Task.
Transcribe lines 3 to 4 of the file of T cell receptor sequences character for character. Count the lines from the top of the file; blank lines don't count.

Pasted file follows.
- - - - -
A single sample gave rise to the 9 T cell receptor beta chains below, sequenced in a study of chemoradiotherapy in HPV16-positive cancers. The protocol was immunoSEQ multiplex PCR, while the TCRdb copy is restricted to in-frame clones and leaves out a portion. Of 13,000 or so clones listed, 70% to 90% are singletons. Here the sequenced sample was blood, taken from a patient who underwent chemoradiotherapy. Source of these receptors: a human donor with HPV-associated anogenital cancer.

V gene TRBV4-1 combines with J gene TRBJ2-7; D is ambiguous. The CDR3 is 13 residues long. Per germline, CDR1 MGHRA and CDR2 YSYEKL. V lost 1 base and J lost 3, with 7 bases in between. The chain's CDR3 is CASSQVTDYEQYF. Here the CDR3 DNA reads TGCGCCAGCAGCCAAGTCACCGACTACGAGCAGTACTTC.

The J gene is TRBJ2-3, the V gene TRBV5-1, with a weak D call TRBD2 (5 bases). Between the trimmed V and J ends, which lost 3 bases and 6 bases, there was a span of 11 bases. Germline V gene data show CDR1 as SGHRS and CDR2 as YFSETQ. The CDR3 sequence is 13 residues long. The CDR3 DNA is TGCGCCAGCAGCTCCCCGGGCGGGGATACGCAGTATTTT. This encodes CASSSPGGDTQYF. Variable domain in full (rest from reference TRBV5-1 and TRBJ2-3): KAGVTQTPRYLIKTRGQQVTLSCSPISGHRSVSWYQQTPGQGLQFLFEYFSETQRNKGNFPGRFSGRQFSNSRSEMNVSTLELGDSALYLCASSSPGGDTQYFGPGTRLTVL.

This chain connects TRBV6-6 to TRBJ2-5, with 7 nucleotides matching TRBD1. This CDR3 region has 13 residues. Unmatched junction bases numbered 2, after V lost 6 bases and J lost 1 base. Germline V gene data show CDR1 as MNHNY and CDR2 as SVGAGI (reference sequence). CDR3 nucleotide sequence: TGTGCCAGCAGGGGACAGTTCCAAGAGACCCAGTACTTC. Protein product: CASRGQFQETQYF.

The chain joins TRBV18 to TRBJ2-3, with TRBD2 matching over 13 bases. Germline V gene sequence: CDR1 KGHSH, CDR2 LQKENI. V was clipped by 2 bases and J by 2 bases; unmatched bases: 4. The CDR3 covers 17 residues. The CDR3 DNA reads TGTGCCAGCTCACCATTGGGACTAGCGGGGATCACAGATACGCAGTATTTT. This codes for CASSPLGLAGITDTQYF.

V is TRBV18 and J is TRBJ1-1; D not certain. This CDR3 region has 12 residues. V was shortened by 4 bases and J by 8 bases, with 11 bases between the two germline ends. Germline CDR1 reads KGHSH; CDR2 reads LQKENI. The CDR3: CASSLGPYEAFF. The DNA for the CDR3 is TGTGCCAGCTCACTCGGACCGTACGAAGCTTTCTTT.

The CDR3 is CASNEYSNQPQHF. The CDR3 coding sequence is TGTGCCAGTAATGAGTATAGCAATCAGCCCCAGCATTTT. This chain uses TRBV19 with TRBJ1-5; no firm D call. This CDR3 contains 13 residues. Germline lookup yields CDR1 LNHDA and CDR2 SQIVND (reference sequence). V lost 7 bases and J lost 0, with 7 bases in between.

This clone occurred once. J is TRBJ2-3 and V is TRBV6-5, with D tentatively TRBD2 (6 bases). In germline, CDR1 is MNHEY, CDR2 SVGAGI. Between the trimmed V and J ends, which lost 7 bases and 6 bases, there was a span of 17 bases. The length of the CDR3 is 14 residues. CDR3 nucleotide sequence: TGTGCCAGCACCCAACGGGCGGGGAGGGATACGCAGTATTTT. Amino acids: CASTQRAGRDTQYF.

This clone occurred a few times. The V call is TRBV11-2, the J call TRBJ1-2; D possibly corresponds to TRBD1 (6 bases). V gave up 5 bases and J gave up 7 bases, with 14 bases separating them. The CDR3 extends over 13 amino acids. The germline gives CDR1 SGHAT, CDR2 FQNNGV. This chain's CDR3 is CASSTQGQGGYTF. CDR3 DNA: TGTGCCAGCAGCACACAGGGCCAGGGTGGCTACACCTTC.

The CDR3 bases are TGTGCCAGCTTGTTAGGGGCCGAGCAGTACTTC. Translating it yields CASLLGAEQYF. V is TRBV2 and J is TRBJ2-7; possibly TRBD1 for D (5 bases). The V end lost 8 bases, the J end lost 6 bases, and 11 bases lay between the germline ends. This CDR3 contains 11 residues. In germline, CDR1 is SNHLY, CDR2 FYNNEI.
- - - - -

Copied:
The J gene is TRBJ2-3, the V gene TRBV5-1, with a weak D call TRBD2 (5 bases). Between the trimmed V and J ends, which lost 3 bases and 6 bases, there was a span of 11 bases. Germline V gene data show CDR1 as SGHRS and CDR2 as YFSETQ. The CDR3 sequence is 13 residues long. The CDR3 DNA is TGCGCCAGCAGCTCCCCGGGCGGGGATACGCAGTATTTT. This encodes CASSSPGGDTQYF. Variable domain in full (rest from reference TRBV5-1 and TRBJ2-3): KAGVTQTPRYLIKTRGQQVTLSCSPISGHRSVSWYQQTPGQGLQFLFEYFSETQRNKGNFPGRFSGRQFSNSRSEMNVSTLELGDSALYLCASSSPGGDTQYFGPGTRLTVL.

This chain connects TRBV6-6 to TRBJ2-5, with 7 nucleotides matching TRBD1. This CDR3 region has 13 residues. Unmatched junction bases numbered 2, after V lost 6 bases and J lost 1 base. Germline V gene data show CDR1 as MNHNY and CDR2 as SVGAGI (reference sequence). CDR3 nucleotide sequence: TGTGCCAGCAGGGGACAGTTCCAAGAGACCCAGTACTTC. Protein product: CASRGQFQETQYF.